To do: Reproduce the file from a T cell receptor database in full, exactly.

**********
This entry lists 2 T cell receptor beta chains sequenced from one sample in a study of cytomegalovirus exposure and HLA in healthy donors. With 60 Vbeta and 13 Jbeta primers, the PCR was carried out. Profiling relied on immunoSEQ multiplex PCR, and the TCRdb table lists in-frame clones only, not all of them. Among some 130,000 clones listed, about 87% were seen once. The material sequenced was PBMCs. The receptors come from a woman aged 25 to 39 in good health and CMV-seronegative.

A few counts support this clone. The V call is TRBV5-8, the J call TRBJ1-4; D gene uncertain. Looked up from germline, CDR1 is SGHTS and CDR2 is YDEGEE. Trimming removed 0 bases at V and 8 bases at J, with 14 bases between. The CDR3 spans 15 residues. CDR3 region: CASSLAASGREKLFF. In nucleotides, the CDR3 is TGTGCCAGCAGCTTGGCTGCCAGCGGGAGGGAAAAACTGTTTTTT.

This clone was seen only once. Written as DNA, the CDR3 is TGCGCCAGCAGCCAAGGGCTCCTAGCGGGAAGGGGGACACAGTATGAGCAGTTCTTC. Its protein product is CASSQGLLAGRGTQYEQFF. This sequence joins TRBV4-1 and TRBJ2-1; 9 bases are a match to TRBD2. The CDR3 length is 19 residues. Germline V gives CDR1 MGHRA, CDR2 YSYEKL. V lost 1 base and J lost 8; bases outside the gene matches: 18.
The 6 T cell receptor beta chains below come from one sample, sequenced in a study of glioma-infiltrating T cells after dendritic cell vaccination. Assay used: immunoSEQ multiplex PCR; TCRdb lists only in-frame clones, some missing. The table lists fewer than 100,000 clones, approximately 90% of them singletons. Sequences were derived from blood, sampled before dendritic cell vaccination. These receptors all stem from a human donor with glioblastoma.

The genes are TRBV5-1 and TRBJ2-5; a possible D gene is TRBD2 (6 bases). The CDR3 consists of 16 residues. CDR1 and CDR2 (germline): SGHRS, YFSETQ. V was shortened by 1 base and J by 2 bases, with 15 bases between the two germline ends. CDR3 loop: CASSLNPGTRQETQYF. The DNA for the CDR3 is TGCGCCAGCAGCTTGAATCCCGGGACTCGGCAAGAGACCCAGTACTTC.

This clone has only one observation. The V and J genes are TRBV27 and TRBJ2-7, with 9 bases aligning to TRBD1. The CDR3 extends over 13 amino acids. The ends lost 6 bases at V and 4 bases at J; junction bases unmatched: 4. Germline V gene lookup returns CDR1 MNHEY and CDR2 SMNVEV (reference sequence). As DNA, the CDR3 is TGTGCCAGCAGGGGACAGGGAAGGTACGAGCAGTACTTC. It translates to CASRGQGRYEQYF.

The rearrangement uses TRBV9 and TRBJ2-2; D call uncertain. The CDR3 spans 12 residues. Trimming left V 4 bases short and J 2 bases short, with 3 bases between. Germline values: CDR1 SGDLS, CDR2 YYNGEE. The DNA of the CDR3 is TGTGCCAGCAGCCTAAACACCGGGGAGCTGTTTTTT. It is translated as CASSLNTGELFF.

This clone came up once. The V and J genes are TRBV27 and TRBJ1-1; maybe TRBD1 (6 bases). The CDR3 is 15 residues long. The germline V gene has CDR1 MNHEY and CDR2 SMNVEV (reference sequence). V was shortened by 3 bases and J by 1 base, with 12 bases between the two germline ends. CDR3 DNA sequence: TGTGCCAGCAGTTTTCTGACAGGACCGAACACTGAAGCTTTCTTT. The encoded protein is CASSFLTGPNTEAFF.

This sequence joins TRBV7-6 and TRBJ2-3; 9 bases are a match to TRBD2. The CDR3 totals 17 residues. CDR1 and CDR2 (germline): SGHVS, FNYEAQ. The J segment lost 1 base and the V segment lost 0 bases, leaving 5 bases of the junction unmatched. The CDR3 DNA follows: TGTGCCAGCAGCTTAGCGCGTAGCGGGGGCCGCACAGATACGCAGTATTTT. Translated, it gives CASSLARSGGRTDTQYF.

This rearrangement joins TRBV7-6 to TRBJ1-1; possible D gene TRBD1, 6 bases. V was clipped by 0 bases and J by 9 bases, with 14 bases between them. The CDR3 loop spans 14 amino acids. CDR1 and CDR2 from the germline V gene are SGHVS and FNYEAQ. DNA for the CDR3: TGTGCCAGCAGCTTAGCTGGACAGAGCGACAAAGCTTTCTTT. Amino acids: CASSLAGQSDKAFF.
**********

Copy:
This entry lists 2 T cell receptor beta chains sequenced from one sample in a study of cytomegalovirus exposure and HLA in healthy donors. With 60 Vbeta and 13 Jbeta primers, the PCR was carried out. Profiling relied on immunoSEQ multiplex PCR, and the TCRdb table lists in-frame clones only, not all of them. Among some 130,000 clones listed, about 87% were seen once. The material sequenced was PBMCs. The receptors come from a woman aged 25 to 39 in good health and CMV-seronegative.

A few counts support this clone. The V call is TRBV5-8, the J call TRBJ1-4; D gene uncertain. Looked up from germline, CDR1 is SGHTS and CDR2 is YDEGEE. Trimming removed 0 bases at V and 8 bases at J, with 14 bases between. The CDR3 spans 15 residues. CDR3 region: CASSLAASGREKLFF. In nucleotides, the CDR3 is TGTGCCAGCAGCTTGGCTGCCAGCGGGAGGGAAAAACTGTTTTTT.

This clone was seen only once. Written as DNA, the CDR3 is TGCGCCAGCAGCCAAGGGCTCCTAGCGGGAAGGGGGACACAGTATGAGCAGTTCTTC. Its protein product is CASSQGLLAGRGTQYEQFF. This sequence joins TRBV4-1 and TRBJ2-1; 9 bases are a match to TRBD2. The CDR3 length is 19 residues. Germline V gives CDR1 MGHRA, CDR2 YSYEKL. V lost 1 base and J lost 8; bases outside the gene matches: 18.
The 6 T cell receptor beta chains below come from one sample, sequenced in a study of glioma-infiltrating T cells after dendritic cell vaccination. Assay used: immunoSEQ multiplex PCR; TCRdb lists only in-frame clones, some missing. The table lists fewer than 100,000 clones, approximately 90% of them singletons. Sequences were derived from blood, sampled before dendritic cell vaccination. These receptors all stem from a human donor with glioblastoma.

The genes are TRBV5-1 and TRBJ2-5; a possible D gene is TRBD2 (6 bases). The CDR3 consists of 16 residues. CDR1 and CDR2 (germline): SGHRS, YFSETQ. V was shortened by 1 base and J by 2 bases, with 15 bases between the two germline ends. CDR3 loop: CASSLNPGTRQETQYF. The DNA for the CDR3 is TGCGCCAGCAGCTTGAATCCCGGGACTCGGCAAGAGACCCAGTACTTC.

This clone has only one observation. The V and J genes are TRBV27 and TRBJ2-7, with 9 bases aligning to TRBD1. The CDR3 extends over 13 amino acids. The ends lost 6 bases at V and 4 bases at J; junction bases unmatched: 4. Germline V gene lookup returns CDR1 MNHEY and CDR2 SMNVEV (reference sequence). As DNA, the CDR3 is TGTGCCAGCAGGGGACAGGGAAGGTACGAGCAGTACTTC. It translates to CASRGQGRYEQYF.

The rearrangement uses TRBV9 and TRBJ2-2; D call uncertain. The CDR3 spans 12 residues. Trimming left V 4 bases short and J 2 bases short, with 3 bases between. Germline values: CDR1 SGDLS, CDR2 YYNGEE. The DNA of the CDR3 is TGTGCCAGCAGCCTAAACACCGGGGAGCTGTTTTTT. It is translated as CASSLNTGELFF.

This clone came up once. The V and J genes are TRBV27 and TRBJ1-1; maybe TRBD1 (6 bases). The CDR3 is 15 residues long. The germline V gene has CDR1 MNHEY and CDR2 SMNVEV (reference sequence). V was shortened by 3 bases and J by 1 base, with 12 bases between the two germline ends. CDR3 DNA sequence: TGTGCCAGCAGTTTTCTGACAGGACCGAACACTGAAGCTTTCTTT. The encoded protein is CASSFLTGPNTEAFF.

This sequence joins TRBV7-6 and TRBJ2-3; 9 bases are a match to TRBD2. The CDR3 totals 17 residues. CDR1 and CDR2 (germline): SGHVS, FNYEAQ. The J segment lost 1 base and the V segment lost 0 bases, leaving 5 bases of the junction unmatched. The CDR3 DNA follows: TGTGCCAGCAGCTTAGCGCGTAGCGGGGGCCGCACAGATACGCAGTATTTT. Translated, it gives CASSLARSGGRTDTQYF.

This rearrangement joins TRBV7-6 to TRBJ1-1; possible D gene TRBD1, 6 bases. V was clipped by 0 bases and J by 9 bases, with 14 bases between them. The CDR3 loop spans 14 amino acids. CDR1 and CDR2 from the germline V gene are SGHVS and FNYEAQ. DNA for the CDR3: TGTGCCAGCAGCTTAGCTGGACAGAGCGACAAAGCTTTCTTT. Amino acids: CASSLAGQSDKAFF.